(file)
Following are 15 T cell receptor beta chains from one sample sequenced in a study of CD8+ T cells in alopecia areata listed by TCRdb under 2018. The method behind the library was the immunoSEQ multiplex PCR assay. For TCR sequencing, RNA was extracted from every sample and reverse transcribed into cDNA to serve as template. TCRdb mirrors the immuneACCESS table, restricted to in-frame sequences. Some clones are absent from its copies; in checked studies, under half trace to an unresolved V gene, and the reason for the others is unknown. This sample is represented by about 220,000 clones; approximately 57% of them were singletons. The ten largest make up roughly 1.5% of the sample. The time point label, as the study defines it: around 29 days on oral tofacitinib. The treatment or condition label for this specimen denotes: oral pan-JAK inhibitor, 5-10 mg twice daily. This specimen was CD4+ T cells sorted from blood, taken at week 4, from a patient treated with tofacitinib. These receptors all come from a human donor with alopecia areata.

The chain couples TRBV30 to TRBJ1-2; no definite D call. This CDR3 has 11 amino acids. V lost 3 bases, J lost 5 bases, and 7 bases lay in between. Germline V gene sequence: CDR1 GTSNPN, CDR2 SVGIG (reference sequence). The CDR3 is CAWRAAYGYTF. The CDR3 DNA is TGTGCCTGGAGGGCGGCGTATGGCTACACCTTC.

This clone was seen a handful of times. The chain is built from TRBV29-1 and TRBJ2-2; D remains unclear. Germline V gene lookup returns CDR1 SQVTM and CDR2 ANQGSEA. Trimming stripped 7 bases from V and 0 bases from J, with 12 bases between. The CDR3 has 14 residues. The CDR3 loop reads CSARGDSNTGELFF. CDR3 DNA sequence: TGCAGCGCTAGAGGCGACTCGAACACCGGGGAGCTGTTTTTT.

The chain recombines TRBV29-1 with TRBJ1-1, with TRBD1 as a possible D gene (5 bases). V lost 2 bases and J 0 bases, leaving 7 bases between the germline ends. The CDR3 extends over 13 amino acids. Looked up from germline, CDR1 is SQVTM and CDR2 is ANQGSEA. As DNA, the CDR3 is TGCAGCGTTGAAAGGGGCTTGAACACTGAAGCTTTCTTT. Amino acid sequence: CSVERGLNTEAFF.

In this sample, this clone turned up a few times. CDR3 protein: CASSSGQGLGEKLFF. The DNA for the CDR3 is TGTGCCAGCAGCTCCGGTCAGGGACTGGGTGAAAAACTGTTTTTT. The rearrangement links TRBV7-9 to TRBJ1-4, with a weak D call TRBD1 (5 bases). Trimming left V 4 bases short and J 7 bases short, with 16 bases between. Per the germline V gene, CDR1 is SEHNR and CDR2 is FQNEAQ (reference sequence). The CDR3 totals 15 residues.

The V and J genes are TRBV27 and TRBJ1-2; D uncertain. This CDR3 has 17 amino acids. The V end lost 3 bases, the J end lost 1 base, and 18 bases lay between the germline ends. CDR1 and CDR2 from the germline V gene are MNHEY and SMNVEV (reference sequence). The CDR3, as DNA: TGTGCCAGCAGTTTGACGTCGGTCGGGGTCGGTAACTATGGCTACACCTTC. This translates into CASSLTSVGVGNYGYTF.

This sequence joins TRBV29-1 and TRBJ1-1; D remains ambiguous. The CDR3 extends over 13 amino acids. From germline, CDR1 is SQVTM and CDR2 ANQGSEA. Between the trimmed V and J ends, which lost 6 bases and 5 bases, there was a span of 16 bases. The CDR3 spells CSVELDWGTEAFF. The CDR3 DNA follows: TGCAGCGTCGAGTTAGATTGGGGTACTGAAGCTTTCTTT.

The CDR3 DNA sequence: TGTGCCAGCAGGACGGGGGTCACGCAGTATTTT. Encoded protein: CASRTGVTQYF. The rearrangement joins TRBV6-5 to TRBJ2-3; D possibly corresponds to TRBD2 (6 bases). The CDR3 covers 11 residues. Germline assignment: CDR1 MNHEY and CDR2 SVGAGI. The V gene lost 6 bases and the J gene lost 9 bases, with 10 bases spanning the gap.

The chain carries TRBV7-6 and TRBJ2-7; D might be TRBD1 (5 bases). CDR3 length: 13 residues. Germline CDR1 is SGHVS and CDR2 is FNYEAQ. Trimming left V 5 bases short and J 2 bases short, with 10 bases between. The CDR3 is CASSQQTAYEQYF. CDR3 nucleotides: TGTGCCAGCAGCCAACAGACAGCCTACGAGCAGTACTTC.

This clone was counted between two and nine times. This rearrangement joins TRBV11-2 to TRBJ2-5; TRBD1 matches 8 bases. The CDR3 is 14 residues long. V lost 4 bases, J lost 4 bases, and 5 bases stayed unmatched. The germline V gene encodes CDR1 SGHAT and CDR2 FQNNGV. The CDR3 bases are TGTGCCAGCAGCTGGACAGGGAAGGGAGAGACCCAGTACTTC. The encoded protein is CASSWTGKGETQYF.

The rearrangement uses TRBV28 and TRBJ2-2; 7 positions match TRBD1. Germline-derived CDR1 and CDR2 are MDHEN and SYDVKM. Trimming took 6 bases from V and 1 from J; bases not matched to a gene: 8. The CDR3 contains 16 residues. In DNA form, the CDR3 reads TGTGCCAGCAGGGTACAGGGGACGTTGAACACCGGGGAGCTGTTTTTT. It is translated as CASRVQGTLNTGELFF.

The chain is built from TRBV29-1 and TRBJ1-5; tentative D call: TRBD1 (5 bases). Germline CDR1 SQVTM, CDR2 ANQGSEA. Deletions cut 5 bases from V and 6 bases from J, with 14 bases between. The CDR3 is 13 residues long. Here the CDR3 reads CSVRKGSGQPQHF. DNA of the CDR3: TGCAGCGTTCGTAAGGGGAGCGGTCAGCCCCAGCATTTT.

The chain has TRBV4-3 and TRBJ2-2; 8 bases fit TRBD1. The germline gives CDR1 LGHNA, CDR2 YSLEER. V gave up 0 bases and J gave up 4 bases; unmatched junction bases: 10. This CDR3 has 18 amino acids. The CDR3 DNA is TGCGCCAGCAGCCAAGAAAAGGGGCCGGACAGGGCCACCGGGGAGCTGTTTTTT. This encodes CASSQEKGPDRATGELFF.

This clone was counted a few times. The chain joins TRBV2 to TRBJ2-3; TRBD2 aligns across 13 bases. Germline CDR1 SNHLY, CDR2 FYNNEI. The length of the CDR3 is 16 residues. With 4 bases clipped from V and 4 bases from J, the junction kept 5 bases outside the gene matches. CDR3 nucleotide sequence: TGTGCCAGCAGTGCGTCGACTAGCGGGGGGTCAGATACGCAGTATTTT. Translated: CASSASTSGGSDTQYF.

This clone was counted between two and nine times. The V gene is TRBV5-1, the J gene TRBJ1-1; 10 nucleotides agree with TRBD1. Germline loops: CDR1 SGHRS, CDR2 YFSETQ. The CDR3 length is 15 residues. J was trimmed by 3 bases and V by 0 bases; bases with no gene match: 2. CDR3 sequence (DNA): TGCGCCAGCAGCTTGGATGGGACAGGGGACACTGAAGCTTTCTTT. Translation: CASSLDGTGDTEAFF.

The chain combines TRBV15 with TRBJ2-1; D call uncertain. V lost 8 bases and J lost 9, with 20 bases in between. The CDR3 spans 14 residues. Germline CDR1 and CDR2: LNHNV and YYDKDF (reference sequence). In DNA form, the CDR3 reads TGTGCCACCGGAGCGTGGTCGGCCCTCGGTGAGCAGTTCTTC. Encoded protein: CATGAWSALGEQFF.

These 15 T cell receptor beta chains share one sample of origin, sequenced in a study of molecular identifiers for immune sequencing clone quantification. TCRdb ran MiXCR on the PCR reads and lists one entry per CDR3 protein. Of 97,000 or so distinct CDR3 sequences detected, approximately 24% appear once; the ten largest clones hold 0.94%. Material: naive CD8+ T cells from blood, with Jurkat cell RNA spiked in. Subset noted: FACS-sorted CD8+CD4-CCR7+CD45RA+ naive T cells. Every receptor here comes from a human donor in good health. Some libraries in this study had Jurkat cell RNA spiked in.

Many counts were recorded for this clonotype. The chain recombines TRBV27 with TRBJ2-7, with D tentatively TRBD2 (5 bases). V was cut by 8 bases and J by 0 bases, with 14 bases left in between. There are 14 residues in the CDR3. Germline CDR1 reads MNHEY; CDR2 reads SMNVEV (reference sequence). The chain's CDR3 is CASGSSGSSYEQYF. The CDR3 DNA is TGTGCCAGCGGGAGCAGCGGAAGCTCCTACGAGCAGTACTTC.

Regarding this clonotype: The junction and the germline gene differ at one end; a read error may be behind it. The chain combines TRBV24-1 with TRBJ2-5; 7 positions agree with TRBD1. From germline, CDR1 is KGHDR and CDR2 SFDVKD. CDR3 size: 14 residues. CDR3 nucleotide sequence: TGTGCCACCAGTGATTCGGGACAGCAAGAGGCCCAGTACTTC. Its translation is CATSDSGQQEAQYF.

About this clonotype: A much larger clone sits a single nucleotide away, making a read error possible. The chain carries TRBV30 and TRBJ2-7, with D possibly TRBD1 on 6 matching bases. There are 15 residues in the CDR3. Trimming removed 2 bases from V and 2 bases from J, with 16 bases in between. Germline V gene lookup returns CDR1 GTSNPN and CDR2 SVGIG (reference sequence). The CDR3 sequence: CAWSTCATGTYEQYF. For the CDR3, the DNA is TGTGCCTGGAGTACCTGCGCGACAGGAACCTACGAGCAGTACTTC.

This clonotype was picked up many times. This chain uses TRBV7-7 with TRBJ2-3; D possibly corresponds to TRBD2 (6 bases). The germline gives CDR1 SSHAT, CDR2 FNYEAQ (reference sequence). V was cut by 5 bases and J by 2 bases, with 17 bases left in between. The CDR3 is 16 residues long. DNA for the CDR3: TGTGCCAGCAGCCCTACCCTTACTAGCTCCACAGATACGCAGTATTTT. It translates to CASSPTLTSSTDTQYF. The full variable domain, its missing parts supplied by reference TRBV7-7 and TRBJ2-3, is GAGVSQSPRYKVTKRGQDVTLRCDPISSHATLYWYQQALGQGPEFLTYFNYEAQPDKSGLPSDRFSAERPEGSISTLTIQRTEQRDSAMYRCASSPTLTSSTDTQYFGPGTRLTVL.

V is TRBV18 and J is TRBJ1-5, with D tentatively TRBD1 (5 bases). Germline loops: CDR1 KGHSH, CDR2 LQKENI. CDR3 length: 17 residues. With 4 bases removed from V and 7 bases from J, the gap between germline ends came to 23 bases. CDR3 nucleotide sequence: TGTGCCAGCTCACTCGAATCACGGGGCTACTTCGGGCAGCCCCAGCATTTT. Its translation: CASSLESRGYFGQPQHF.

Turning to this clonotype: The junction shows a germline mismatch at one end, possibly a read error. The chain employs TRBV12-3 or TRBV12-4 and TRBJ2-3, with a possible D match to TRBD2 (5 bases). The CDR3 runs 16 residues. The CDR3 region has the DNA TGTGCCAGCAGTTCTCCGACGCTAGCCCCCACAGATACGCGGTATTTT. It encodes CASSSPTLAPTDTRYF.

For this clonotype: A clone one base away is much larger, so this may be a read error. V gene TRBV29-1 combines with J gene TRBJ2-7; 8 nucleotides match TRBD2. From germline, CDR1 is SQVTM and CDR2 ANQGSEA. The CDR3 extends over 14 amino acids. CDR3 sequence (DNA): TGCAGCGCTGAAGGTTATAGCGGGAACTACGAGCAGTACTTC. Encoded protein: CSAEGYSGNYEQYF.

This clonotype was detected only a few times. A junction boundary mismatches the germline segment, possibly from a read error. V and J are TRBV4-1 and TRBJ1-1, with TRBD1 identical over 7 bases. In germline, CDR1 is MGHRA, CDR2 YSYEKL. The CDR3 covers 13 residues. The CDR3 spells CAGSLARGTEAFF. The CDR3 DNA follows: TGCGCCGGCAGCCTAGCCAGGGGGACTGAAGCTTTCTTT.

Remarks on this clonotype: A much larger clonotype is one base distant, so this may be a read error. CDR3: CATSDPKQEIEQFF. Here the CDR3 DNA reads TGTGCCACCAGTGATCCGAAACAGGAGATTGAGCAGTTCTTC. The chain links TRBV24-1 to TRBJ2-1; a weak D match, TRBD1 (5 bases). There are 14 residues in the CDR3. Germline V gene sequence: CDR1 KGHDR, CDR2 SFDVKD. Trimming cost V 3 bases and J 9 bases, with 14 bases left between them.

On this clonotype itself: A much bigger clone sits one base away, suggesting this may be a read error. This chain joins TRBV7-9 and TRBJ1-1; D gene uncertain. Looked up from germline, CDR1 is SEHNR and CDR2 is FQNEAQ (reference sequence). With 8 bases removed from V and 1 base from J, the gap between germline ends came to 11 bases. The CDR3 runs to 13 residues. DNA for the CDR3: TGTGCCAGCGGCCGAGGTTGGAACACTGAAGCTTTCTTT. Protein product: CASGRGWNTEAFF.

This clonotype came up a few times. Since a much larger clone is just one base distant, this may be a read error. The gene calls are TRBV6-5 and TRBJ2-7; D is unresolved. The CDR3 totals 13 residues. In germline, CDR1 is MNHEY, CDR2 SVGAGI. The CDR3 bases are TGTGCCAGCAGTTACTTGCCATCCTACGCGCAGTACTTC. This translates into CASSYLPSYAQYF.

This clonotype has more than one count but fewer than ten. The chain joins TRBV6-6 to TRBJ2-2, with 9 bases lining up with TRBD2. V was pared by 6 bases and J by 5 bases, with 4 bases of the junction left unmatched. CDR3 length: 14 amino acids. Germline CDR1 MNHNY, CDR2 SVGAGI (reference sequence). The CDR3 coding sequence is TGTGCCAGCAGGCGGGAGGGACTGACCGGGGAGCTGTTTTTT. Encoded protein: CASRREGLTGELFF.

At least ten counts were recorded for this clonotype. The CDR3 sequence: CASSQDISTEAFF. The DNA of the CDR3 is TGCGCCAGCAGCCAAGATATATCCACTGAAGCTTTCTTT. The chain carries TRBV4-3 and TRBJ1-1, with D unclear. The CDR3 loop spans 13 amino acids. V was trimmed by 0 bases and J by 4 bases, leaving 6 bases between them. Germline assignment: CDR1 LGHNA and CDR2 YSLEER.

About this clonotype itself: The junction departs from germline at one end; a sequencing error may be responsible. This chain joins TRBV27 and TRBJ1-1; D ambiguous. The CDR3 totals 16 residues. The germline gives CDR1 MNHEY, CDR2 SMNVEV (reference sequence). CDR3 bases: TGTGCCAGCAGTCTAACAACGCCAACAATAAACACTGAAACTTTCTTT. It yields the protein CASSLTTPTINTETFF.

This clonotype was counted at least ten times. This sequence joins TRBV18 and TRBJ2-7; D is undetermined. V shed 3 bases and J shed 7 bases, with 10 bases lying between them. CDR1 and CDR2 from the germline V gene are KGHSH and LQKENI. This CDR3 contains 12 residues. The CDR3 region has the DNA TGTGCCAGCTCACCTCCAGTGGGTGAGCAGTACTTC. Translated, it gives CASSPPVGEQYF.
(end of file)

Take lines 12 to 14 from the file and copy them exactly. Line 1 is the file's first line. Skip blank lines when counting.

The chain is built from TRBV29-1 and TRBJ1-5; tentative D call: TRBD1 (5 bases). Germline CDR1 SQVTM, CDR2 ANQGSEA. Deletions cut 5 bases from V and 6 bases from J, with 14 bases between. The CDR3 is 13 residues long. Here the CDR3 reads CSVRKGSGQPQHF. DNA of the CDR3: TGCAGCGTTCGTAAGGGGAGCGGTCAGCCCCAGCATTTT.

The chain has TRBV4-3 and TRBJ2-2; 8 bases fit TRBD1. The germline gives CDR1 LGHNA, CDR2 YSLEER. V gave up 0 bases and J gave up 4 bases; unmatched junction bases: 10. This CDR3 has 18 amino acids. The CDR3 DNA is TGCGCCAGCAGCCAAGAAAAGGGGCCGGACAGGGCCACCGGGGAGCTGTTTTTT. This encodes CASSQEKGPDRATGELFF.

This clone was counted a few times. The chain joins TRBV2 to TRBJ2-3; TRBD2 aligns across 13 bases. Germline CDR1 SNHLY, CDR2 FYNNEI. The length of the CDR3 is 16 residues. With 4 bases clipped from V and 4 bases from J, the junction kept 5 bases outside the gene matches. CDR3 nucleotide sequence: TGTGCCAGCAGTGCGTCGACTAGCGGGGGGTCAGATACGCAGTATTTT. Translated: CASSASTSGGSDTQYF.